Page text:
As a famous writer once said, 'Rumours of my death have been greatly
exaggerated', and one can't help but get the same impression after reading
much of what has been written about Watford Football Club over the last six
months or so.
The recent history of the club shows more than a passing resemblance to the
big dipper at Blackpool 'pleasure' beach. Lots of highs, many lows, a rush
of adrenaline, and even that boring bit at the top when nothing's happening
but you suspect it's about to.
Let's take the last twenty years, for example. The aftermath of reaching the
pinnacles of second in Division One, Europe, Wembley, B*ssett, relegation,
Petchey, Perryman, Roeder, relegation again, Auto Windscreens, FA Cup First
Round, 0-4, promotion, Wembley again, relegation, Wray (not Ray), Vialli,
Ray (not Wray), League Cup semi, Aidy, SEJ at the Vic, and now the
departure of Nigel Gibbs... I've probably missed stuff out, but you get the
Much of the above has provided, let's say, interesting times off the pitch
as well as on it. Issues of the club's ownership, debt, ground and finances
have been controversial for all of that time, today is no different. In
fact it could reasonably be argued that the club is more stable off the
pitch today that at any time over the last fifteen years. This doesn't mean the
way the club is run is beyond criticism, and clearly there are things that
have happened recently that I dare say the Board would do differently given
their time again.
Let's take the two most controversial decisions the club has made recently;
the sacking of Ray (not Wray) and the release of Nigel Gibbs. I'm not going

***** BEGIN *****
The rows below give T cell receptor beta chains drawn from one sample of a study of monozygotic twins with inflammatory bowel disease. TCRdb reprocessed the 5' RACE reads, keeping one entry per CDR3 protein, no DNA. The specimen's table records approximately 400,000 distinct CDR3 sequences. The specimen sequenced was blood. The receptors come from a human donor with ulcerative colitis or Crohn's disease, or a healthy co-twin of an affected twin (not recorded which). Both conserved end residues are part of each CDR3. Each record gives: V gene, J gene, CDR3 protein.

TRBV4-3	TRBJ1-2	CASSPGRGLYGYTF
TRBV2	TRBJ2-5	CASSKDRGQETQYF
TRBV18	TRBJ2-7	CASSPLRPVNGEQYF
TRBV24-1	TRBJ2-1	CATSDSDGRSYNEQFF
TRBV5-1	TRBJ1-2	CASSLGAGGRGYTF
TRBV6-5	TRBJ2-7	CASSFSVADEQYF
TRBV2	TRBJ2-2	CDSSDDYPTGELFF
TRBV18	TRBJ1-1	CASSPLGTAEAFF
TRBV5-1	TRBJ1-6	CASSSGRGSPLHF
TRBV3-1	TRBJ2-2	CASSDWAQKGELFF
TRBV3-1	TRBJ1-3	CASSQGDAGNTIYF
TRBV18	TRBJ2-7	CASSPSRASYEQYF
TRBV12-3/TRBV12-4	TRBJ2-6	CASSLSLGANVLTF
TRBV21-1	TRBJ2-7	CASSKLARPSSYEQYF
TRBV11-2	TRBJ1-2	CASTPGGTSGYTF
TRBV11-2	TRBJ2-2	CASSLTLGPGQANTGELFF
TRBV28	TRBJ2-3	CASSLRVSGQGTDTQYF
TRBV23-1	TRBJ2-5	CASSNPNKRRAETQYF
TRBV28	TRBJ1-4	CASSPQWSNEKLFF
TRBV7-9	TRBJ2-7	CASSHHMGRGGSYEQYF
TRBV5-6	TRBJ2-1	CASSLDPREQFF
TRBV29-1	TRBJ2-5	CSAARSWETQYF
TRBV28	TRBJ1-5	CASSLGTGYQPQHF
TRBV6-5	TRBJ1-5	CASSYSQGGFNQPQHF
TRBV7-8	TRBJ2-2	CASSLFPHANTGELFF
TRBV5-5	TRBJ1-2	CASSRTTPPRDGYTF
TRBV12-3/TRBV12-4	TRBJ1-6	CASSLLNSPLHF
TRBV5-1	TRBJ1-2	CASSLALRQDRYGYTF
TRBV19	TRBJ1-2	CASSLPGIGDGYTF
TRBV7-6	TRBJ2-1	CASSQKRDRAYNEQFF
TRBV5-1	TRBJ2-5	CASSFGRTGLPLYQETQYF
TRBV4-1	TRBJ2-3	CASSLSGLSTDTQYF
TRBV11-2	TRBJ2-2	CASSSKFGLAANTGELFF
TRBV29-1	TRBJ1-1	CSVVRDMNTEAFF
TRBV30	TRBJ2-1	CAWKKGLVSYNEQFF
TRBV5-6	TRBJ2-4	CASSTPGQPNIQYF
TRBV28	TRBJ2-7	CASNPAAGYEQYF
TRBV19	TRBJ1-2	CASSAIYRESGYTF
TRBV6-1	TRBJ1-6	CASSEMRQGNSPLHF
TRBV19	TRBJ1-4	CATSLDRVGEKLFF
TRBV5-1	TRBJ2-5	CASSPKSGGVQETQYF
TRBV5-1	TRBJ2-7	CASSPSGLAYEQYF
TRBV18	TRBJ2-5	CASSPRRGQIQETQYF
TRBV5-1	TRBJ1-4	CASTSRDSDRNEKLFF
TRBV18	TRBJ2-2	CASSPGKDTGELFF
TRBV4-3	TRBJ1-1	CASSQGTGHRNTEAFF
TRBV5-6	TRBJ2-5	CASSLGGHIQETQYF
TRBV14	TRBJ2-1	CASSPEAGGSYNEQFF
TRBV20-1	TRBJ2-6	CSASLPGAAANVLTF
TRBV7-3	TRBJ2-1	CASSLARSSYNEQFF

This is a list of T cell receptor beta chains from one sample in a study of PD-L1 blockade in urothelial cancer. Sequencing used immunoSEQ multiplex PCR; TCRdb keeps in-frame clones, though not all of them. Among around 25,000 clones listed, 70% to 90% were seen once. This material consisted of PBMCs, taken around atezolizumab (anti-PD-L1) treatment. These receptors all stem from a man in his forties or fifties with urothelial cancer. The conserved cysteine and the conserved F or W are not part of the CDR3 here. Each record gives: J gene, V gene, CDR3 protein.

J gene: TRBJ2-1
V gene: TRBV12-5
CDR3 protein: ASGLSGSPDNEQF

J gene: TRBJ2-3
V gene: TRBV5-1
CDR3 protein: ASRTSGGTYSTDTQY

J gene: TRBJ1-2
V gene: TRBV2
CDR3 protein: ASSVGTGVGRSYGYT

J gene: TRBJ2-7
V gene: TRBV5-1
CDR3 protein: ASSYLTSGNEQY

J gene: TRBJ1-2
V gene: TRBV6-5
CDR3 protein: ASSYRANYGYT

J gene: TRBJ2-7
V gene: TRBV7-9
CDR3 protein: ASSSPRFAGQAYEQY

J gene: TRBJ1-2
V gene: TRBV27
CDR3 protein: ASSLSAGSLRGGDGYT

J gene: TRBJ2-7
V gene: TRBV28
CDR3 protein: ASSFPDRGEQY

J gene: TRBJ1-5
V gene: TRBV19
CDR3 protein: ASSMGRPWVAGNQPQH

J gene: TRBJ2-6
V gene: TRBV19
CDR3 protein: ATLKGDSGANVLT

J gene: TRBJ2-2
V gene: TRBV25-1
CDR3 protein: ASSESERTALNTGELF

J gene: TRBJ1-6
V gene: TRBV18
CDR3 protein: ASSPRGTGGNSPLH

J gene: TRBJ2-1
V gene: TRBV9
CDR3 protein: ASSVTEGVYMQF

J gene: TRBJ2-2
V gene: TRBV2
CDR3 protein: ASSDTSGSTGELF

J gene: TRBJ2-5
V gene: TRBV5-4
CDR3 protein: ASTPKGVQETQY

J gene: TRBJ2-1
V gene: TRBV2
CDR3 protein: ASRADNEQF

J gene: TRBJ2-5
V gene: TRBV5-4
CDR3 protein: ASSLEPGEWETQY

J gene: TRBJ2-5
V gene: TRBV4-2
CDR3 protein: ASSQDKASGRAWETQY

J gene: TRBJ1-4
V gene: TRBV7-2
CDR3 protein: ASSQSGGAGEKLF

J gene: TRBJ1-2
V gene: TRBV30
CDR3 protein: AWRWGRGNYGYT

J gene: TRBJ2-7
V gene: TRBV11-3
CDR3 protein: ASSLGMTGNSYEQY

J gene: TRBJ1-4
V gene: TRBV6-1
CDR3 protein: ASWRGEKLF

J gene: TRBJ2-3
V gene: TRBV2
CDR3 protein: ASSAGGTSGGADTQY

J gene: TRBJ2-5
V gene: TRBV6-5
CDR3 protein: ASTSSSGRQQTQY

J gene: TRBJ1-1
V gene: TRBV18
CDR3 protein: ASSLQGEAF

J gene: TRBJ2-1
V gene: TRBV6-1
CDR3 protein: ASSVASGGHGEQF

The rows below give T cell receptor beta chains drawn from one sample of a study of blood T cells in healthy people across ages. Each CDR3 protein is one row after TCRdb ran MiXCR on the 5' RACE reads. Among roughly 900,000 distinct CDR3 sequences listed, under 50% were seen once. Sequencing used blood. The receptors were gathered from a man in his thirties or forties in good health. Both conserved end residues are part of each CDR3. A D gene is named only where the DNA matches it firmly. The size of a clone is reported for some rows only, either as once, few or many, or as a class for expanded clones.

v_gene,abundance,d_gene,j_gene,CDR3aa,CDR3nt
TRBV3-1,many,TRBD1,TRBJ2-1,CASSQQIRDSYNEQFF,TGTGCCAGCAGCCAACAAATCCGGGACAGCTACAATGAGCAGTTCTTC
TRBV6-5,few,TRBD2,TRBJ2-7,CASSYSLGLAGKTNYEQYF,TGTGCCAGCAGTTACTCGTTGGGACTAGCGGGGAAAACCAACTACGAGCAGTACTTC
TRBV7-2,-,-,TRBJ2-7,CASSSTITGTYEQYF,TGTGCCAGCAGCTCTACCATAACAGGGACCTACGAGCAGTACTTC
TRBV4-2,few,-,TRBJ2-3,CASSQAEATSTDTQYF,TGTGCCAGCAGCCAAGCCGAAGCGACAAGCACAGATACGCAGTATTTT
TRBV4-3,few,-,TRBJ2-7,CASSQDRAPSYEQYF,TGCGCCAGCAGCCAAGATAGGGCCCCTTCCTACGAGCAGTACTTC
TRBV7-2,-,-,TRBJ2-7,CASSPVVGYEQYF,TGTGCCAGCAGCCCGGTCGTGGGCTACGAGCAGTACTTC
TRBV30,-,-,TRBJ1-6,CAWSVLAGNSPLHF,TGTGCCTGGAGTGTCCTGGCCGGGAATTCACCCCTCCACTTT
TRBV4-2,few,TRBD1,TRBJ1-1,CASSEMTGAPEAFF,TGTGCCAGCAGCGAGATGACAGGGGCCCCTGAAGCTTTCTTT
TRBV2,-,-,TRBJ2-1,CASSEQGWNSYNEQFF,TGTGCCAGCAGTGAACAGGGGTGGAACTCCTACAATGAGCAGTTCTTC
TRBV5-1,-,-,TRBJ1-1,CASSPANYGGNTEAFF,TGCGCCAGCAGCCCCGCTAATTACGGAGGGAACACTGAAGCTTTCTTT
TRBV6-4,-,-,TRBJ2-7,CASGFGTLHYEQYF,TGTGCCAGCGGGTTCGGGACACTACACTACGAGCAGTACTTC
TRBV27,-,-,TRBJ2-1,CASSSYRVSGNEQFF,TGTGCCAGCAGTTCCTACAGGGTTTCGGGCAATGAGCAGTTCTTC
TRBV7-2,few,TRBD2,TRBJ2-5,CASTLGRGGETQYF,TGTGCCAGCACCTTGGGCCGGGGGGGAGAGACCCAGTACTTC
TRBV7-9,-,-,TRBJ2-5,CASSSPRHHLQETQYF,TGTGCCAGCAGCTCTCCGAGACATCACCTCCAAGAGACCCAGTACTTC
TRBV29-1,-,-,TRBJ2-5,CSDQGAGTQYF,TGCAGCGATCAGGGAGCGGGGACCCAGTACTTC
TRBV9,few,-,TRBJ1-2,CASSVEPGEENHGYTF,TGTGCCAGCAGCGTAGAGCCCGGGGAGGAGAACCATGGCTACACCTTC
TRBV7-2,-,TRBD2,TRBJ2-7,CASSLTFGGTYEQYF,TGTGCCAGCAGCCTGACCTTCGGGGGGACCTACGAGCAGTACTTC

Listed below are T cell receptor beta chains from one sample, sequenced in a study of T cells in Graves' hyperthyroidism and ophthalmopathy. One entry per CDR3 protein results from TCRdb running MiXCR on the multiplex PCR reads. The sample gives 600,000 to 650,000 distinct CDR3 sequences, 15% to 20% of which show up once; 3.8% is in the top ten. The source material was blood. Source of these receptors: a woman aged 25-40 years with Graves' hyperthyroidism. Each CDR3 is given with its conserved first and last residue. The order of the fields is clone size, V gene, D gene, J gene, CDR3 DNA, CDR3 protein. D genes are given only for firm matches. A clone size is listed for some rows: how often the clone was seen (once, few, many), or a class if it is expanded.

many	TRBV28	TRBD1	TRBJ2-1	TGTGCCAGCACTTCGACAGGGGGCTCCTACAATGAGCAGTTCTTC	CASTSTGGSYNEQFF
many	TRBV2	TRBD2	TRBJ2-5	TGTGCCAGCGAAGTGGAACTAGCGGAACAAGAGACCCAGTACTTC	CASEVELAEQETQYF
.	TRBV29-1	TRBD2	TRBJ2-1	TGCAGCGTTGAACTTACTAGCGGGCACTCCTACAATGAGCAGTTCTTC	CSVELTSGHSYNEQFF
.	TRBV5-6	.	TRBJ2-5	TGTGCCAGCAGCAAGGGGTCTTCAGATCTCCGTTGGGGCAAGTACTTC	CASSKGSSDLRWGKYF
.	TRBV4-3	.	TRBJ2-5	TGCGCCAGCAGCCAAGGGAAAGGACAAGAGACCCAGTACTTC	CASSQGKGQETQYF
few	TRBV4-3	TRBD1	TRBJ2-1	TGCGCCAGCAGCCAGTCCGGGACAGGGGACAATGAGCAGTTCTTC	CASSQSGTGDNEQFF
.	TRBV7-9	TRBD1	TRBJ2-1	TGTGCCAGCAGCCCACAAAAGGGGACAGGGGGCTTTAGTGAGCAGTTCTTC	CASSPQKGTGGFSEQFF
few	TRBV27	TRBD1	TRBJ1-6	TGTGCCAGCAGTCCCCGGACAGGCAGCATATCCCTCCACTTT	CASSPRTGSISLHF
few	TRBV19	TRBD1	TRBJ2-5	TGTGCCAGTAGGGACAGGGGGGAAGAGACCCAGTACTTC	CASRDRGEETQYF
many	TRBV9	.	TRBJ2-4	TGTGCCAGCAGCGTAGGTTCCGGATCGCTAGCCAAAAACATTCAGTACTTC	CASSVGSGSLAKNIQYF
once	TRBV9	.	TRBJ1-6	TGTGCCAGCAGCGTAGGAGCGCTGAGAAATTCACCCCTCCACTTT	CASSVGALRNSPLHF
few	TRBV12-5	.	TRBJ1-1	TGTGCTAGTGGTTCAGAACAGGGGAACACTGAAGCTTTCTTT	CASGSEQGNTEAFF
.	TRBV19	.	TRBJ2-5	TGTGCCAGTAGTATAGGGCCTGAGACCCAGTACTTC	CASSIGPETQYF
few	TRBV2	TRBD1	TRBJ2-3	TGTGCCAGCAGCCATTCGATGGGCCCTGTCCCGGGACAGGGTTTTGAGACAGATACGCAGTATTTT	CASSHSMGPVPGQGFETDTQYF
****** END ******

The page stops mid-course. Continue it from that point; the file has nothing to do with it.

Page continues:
to comment on 'how these things were done', because I don't know the exact
details, and I'm not sure many other people do either. To my mind this is
where the real world of running a business in a highly competitive
industry, and the idealistic world of a fan orientated, morally sound,
community-integrated football club are always going to be at odds. Many
people work for companies that measure performance and reserve the right to
manage that performance accordingly, in return for a fair wage. If I
remember correctly, a dozen or so games before Ray was sacked, we were ten
points off the play-offs, and ten points above relegation. The following run
of form could very easily have resulted in relegation. In the world of
football job security is performance related. And Ray would have known
The case of Nigel Gibbs is far more sensitive, but no less logical. Again
many people work in industries that offer little in the way of job
security, and football is probably at the front on the queue. Should a club
show loyalty to a particular individual just because they've played lots of
games for them? Would that individual show the same loyalty if offered a
more lucrative deal elsewhere? Of course, in an ideal world we'd all spend our
lives devoted to a single cause in this way, but this ain't an ideal world
in lots of ways.
On the pitch, the more things change, the more they'll stay the same.
Managers and players will come and go. I don't know how anyone would resent
the transfer of H to Fulham? There would however be plenty of grounds to
resent the money not being used to fill the substantial gap he leaves.
Much, if not all of the above flies in the face of what has been vented on
BSaD and the various forums in the last few weeks. I expect to be vilified
for having an alternative view (that's how it works, isn't it?), all I hope
is to bring balance to the debate. I long to get back to a place where what
goes on the pitch is the dominant discussion point, followed closely by
whatever happened to the Watford Observer clock. I long to read match reports that
actually report the match.
The start of the new season can't come soon enough.